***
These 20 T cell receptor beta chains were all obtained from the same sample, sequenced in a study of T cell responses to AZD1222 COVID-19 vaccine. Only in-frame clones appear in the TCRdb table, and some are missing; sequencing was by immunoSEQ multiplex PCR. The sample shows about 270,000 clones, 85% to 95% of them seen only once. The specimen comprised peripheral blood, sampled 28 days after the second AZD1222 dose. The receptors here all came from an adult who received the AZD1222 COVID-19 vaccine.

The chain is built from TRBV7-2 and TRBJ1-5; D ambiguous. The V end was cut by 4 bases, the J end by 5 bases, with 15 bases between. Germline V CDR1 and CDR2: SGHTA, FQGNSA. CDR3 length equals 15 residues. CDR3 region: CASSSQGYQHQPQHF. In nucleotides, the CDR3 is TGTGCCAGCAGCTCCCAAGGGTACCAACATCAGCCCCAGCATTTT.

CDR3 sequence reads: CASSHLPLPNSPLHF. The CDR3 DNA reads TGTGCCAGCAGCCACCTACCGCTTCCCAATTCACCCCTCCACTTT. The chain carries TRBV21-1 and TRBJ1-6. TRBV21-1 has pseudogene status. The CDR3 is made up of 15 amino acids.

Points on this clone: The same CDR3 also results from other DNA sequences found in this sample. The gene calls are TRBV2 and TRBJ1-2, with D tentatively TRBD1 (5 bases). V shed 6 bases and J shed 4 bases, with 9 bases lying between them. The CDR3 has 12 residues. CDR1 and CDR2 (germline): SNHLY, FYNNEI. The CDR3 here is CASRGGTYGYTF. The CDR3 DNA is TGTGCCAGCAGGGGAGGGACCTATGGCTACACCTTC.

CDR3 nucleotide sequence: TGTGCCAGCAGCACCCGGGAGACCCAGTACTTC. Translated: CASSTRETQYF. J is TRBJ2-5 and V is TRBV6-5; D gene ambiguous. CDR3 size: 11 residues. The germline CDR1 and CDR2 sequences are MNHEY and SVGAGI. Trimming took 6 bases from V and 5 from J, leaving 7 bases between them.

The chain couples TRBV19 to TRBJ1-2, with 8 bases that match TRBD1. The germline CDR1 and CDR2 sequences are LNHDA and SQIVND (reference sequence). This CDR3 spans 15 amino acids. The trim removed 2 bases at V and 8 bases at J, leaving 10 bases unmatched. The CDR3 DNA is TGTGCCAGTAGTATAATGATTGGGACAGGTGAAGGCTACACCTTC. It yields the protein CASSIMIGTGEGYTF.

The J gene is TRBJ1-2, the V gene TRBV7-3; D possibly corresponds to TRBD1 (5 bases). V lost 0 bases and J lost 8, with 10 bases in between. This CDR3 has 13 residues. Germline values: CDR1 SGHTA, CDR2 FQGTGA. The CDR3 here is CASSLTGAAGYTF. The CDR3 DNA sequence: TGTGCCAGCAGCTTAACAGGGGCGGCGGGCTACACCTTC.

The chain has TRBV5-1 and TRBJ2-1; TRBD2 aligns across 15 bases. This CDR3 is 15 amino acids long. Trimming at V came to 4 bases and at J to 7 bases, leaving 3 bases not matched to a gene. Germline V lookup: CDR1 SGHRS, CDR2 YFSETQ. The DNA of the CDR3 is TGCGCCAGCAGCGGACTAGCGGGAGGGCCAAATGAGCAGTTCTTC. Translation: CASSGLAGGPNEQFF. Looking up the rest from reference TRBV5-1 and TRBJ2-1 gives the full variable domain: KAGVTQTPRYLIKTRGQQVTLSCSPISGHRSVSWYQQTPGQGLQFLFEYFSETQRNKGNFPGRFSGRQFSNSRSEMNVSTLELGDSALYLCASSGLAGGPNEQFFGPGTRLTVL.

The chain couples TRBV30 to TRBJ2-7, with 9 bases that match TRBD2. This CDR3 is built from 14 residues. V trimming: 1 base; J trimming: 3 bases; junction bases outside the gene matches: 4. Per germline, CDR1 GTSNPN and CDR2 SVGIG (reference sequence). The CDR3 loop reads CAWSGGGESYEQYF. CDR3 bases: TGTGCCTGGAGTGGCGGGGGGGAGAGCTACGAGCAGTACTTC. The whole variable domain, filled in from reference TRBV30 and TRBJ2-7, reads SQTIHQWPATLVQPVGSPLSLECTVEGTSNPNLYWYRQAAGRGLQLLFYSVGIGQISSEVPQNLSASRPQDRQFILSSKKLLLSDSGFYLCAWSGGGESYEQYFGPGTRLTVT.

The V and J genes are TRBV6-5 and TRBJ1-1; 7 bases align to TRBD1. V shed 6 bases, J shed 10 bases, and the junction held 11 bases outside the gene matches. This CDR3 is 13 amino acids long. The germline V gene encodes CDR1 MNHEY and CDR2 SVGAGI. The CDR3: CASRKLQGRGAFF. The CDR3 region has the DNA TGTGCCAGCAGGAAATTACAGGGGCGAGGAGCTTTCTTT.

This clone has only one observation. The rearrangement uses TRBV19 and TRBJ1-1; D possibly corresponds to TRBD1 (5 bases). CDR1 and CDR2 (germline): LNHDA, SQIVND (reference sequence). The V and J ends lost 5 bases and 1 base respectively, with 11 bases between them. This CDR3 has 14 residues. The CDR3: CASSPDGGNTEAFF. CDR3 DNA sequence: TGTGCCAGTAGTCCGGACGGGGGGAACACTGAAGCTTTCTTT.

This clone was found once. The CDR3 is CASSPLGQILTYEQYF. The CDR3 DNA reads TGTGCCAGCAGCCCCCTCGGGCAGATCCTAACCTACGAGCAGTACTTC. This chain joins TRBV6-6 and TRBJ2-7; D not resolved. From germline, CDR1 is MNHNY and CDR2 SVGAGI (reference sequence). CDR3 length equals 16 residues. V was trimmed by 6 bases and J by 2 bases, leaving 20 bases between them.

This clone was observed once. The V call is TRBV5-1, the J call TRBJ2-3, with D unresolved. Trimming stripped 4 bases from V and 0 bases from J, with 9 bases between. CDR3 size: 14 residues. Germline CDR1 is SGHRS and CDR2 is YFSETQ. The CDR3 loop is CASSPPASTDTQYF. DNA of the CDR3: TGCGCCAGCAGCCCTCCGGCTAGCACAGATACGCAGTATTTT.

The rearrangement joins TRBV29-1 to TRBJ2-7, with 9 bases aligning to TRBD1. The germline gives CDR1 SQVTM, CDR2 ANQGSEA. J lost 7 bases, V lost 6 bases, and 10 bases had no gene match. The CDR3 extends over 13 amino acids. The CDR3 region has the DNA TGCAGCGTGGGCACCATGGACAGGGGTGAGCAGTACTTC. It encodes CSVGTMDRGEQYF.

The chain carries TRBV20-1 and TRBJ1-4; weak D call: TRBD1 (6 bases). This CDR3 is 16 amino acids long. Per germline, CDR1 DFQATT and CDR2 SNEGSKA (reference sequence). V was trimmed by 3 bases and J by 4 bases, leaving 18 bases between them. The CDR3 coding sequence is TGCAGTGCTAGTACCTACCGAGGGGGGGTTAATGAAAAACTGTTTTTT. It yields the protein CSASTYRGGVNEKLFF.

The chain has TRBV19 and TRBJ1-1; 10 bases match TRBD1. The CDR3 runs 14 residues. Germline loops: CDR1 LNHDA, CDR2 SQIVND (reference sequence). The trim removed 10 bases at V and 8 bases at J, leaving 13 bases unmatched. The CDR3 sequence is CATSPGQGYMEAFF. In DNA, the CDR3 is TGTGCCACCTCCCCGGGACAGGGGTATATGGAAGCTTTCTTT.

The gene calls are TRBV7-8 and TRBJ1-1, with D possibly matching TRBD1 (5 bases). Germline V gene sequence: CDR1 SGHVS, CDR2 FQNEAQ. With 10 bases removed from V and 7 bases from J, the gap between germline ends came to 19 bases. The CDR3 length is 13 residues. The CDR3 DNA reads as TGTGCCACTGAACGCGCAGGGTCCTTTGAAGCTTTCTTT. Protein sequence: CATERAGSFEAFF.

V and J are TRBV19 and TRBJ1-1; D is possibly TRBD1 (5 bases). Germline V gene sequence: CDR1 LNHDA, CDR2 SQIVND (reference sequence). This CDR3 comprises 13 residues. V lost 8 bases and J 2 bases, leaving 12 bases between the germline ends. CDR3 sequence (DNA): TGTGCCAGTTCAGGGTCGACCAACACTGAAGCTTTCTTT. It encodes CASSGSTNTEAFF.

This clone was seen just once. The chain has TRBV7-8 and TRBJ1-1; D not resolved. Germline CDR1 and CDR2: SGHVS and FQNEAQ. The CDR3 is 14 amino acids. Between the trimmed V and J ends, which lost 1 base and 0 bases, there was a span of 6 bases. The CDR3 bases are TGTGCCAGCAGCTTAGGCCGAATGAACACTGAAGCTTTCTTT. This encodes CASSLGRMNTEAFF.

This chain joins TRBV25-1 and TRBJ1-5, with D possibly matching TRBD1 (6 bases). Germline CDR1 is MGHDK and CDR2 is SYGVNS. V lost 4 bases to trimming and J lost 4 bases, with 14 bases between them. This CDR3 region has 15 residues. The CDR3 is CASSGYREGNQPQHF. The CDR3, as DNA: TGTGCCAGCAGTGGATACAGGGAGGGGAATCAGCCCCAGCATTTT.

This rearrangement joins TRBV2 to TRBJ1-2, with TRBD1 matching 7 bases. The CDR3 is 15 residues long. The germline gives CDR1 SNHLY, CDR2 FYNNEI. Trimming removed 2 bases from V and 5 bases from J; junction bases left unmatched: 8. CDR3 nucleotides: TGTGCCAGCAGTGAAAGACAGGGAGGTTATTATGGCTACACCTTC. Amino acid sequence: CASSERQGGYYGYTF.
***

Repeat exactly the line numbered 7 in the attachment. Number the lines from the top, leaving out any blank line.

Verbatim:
The J gene is TRBJ1-2, the V gene TRBV7-3; D possibly corresponds to TRBD1 (5 bases). V lost 0 bases and J lost 8, with 10 bases in between. This CDR3 has 13 residues. Germline values: CDR1 SGHTA, CDR2 FQGTGA. The CDR3 here is CASSLTGAAGYTF. The CDR3 DNA sequence: TGTGCCAGCAGCTTAACAGGGGCGGCGGGCTACACCTTC.